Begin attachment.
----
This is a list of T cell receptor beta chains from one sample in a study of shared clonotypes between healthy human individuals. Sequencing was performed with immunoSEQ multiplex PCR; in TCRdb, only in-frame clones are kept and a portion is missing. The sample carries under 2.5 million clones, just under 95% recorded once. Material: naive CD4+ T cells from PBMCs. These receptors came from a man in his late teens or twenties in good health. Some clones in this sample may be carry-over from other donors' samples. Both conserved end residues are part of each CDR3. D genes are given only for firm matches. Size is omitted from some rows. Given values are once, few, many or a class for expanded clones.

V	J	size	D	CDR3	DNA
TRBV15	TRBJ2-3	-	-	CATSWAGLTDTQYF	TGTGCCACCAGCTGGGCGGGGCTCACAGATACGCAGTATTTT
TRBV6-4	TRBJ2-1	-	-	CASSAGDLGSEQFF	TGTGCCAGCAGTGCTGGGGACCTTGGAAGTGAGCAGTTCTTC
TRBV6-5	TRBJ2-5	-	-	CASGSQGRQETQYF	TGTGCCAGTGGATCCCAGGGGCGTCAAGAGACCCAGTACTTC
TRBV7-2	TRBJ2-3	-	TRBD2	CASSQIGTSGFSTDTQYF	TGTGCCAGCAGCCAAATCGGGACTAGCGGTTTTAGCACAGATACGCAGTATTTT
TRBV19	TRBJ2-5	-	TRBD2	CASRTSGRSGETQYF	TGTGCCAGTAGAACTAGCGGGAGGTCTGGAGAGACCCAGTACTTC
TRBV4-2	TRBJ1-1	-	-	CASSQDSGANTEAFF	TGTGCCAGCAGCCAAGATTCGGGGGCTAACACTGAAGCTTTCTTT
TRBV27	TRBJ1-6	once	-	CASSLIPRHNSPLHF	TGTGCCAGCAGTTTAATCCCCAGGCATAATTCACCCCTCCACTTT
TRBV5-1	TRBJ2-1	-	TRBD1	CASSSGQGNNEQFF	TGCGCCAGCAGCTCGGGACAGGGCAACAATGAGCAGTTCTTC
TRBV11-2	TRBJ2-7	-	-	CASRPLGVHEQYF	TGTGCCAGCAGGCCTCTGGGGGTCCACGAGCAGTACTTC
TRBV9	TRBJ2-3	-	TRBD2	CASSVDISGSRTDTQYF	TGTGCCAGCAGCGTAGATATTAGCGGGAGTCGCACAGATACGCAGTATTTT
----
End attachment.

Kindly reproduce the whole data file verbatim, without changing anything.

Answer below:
This is a list of T cell receptor beta chains from one sample in a study of shared clonotypes between healthy human individuals. Sequencing was performed with immunoSEQ multiplex PCR; in TCRdb, only in-frame clones are kept and a portion is missing. The sample carries under 2.5 million clones, just under 95% recorded once. Material: naive CD4+ T cells from PBMCs. These receptors came from a man in his late teens or twenties in good health. Some clones in this sample may be carry-over from other donors' samples. Both conserved end residues are part of each CDR3. D genes are given only for firm matches. Size is omitted from some rows. Given values are once, few, many or a class for expanded clones.

V	J	size	D	CDR3	DNA
TRBV15	TRBJ2-3	-	-	CATSWAGLTDTQYF	TGTGCCACCAGCTGGGCGGGGCTCACAGATACGCAGTATTTT
TRBV6-4	TRBJ2-1	-	-	CASSAGDLGSEQFF	TGTGCCAGCAGTGCTGGGGACCTTGGAAGTGAGCAGTTCTTC
TRBV6-5	TRBJ2-5	-	-	CASGSQGRQETQYF	TGTGCCAGTGGATCCCAGGGGCGTCAAGAGACCCAGTACTTC
TRBV7-2	TRBJ2-3	-	TRBD2	CASSQIGTSGFSTDTQYF	TGTGCCAGCAGCCAAATCGGGACTAGCGGTTTTAGCACAGATACGCAGTATTTT
TRBV19	TRBJ2-5	-	TRBD2	CASRTSGRSGETQYF	TGTGCCAGTAGAACTAGCGGGAGGTCTGGAGAGACCCAGTACTTC
TRBV4-2	TRBJ1-1	-	-	CASSQDSGANTEAFF	TGTGCCAGCAGCCAAGATTCGGGGGCTAACACTGAAGCTTTCTTT
TRBV27	TRBJ1-6	once	-	CASSLIPRHNSPLHF	TGTGCCAGCAGTTTAATCCCCAGGCATAATTCACCCCTCCACTTT
TRBV5-1	TRBJ2-1	-	TRBD1	CASSSGQGNNEQFF	TGCGCCAGCAGCTCGGGACAGGGCAACAATGAGCAGTTCTTC
TRBV11-2	TRBJ2-7	-	-	CASRPLGVHEQYF	TGTGCCAGCAGGCCTCTGGGGGTCCACGAGCAGTACTTC
TRBV9	TRBJ2-3	-	TRBD2	CASSVDISGSRTDTQYF	TGTGCCAGCAGCGTAGATATTAGCGGGAGTCGCACAGATACGCAGTATTTT